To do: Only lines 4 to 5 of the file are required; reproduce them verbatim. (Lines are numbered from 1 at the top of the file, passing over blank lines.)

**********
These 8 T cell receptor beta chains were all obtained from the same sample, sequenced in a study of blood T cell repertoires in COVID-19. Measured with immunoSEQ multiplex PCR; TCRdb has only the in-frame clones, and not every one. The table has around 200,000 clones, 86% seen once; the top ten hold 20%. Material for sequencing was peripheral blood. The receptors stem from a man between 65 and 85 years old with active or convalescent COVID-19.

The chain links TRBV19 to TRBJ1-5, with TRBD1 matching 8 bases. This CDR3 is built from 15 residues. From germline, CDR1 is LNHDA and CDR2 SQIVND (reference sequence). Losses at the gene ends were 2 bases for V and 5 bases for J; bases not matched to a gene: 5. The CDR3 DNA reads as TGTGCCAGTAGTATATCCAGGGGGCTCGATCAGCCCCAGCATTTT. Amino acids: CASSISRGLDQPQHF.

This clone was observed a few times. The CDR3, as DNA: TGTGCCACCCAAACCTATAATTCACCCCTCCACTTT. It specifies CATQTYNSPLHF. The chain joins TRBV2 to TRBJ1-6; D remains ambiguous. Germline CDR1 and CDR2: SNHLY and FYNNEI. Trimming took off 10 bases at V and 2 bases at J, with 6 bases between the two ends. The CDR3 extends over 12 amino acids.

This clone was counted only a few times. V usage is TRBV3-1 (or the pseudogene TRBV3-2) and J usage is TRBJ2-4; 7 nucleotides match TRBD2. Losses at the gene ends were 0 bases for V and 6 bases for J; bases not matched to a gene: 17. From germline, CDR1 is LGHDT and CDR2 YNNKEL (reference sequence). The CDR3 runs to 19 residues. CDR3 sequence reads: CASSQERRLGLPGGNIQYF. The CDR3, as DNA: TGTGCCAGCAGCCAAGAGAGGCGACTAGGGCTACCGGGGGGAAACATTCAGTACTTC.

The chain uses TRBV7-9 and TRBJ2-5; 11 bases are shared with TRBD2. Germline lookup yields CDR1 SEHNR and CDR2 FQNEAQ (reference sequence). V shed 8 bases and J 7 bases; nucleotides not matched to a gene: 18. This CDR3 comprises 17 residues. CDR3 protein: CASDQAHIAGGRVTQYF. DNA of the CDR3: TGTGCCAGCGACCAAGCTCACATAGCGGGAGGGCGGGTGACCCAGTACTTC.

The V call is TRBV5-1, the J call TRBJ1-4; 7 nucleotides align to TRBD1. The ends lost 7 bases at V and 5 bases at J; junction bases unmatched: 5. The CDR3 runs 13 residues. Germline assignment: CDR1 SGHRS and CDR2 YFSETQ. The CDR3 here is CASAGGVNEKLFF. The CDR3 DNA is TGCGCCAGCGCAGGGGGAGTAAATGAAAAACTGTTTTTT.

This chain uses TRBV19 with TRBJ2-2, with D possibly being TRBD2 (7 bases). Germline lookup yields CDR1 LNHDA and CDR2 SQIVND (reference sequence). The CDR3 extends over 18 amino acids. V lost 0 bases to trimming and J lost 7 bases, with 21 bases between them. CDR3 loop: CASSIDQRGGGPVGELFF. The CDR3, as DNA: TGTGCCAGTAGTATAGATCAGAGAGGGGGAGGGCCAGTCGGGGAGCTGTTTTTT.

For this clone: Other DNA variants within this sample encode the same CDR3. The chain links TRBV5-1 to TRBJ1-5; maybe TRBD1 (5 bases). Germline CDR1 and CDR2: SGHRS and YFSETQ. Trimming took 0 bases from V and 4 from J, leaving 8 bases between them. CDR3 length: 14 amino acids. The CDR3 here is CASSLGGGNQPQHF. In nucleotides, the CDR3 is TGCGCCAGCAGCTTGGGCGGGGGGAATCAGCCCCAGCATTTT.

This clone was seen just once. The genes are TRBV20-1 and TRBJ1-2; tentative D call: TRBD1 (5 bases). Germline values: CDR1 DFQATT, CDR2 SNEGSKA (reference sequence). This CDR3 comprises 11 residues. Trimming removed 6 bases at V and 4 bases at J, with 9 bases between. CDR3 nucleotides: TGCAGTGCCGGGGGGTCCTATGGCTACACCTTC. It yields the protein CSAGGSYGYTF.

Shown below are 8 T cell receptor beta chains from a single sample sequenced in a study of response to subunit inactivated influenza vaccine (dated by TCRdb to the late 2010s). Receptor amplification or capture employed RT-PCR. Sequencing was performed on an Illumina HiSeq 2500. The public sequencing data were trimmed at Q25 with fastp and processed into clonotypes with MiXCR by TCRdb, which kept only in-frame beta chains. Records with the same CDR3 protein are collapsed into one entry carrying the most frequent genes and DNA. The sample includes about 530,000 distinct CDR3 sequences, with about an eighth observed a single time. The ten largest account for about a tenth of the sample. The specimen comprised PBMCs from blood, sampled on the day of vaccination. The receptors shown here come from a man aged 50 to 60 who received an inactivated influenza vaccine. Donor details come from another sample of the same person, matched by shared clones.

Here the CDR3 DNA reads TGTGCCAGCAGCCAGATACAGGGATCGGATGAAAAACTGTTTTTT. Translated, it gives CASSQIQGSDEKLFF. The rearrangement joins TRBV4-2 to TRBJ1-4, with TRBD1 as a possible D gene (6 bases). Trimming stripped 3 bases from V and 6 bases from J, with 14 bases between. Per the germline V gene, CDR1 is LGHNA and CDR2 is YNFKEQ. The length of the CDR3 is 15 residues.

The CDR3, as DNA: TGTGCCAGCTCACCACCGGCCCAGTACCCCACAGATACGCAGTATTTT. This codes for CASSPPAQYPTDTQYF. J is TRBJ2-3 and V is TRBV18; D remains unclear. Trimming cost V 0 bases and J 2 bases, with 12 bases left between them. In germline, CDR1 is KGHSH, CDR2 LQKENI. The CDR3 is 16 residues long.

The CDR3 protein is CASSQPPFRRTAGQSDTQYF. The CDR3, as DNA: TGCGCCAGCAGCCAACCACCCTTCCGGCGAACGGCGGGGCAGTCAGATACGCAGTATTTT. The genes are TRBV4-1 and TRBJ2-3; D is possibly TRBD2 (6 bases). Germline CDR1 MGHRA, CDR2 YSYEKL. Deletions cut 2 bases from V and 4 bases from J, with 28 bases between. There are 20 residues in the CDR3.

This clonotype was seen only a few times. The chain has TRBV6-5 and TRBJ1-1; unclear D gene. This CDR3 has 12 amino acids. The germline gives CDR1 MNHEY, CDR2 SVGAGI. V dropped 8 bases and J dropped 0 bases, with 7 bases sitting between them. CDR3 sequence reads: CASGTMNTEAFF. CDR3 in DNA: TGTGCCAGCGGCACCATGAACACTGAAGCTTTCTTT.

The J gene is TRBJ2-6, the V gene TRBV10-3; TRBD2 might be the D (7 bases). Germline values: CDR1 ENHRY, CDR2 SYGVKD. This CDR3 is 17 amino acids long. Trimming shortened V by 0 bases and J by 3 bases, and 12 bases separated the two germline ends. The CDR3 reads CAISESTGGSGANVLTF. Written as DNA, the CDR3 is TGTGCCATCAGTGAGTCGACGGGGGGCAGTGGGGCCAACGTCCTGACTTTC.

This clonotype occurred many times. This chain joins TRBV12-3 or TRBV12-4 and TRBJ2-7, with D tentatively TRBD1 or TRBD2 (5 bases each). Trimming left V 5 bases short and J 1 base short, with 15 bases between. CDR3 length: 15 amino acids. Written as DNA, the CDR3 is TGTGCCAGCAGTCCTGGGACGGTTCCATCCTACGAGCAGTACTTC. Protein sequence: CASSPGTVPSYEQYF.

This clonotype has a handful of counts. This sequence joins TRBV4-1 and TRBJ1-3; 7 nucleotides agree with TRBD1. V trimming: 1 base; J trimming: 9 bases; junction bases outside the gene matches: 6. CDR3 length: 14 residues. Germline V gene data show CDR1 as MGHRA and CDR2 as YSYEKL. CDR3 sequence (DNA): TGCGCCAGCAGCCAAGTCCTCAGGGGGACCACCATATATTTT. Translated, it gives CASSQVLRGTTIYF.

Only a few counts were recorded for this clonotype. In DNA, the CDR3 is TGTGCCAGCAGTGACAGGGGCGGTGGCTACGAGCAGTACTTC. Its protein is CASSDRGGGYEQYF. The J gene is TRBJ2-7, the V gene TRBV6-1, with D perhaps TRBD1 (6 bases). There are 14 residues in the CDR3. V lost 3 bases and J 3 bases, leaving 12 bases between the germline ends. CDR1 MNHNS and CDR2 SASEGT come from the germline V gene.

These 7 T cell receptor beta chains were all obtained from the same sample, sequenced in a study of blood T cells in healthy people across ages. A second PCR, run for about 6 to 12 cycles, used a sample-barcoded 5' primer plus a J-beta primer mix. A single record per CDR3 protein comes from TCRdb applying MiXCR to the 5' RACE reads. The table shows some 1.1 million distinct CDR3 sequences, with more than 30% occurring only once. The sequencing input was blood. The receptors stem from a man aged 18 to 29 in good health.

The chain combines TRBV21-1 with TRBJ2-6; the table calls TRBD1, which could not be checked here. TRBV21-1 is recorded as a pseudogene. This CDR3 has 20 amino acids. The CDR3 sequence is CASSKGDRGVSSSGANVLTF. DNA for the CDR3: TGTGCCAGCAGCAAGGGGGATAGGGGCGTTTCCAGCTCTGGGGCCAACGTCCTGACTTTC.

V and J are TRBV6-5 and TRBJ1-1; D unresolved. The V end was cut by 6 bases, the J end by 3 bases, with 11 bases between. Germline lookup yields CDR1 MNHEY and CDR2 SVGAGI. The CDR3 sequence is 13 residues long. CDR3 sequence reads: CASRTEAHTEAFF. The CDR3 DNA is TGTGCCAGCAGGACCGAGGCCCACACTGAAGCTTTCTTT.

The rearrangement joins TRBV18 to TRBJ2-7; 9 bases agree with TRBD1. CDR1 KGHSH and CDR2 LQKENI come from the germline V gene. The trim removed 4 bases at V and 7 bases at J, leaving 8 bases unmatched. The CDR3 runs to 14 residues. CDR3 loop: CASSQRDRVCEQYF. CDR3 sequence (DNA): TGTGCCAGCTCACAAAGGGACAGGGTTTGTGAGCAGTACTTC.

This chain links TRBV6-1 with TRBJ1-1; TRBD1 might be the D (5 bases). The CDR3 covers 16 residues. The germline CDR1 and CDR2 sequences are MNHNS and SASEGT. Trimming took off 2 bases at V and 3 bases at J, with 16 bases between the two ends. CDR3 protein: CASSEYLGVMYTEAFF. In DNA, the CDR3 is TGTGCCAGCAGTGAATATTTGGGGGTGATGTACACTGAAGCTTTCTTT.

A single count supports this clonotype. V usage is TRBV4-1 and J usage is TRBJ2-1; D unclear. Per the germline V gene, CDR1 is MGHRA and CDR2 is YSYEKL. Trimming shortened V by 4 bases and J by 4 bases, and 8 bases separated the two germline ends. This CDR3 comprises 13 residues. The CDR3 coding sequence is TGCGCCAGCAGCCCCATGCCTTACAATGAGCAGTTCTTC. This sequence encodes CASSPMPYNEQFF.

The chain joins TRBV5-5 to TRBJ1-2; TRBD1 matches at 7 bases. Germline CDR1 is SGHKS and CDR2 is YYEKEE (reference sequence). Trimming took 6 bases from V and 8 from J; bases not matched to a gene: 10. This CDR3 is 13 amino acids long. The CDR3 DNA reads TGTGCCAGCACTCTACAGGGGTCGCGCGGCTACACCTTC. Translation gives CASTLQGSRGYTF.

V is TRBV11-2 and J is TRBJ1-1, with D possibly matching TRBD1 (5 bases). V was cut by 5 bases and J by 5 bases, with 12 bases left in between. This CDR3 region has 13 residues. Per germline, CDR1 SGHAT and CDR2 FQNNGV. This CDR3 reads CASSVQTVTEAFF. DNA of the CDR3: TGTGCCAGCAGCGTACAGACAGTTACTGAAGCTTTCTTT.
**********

This clone was counted only a few times. V usage is TRBV3-1 (or the pseudogene TRBV3-2) and J usage is TRBJ2-4; 7 nucleotides match TRBD2. Losses at the gene ends were 0 bases for V and 6 bases for J; bases not matched to a gene: 17. From germline, CDR1 is LGHDT and CDR2 YNNKEL (reference sequence). The CDR3 runs to 19 residues. CDR3 sequence reads: CASSQERRLGLPGGNIQYF. The CDR3, as DNA: TGTGCCAGCAGCCAAGAGAGGCGACTAGGGCTACCGGGGGGAAACATTCAGTACTTC.

The chain uses TRBV7-9 and TRBJ2-5; 11 bases are shared with TRBD2. Germline lookup yields CDR1 SEHNR and CDR2 FQNEAQ (reference sequence). V shed 8 bases and J 7 bases; nucleotides not matched to a gene: 18. This CDR3 comprises 17 residues. CDR3 protein: CASDQAHIAGGRVTQYF. DNA of the CDR3: TGTGCCAGCGACCAAGCTCACATAGCGGGAGGGCGGGTGACCCAGTACTTC.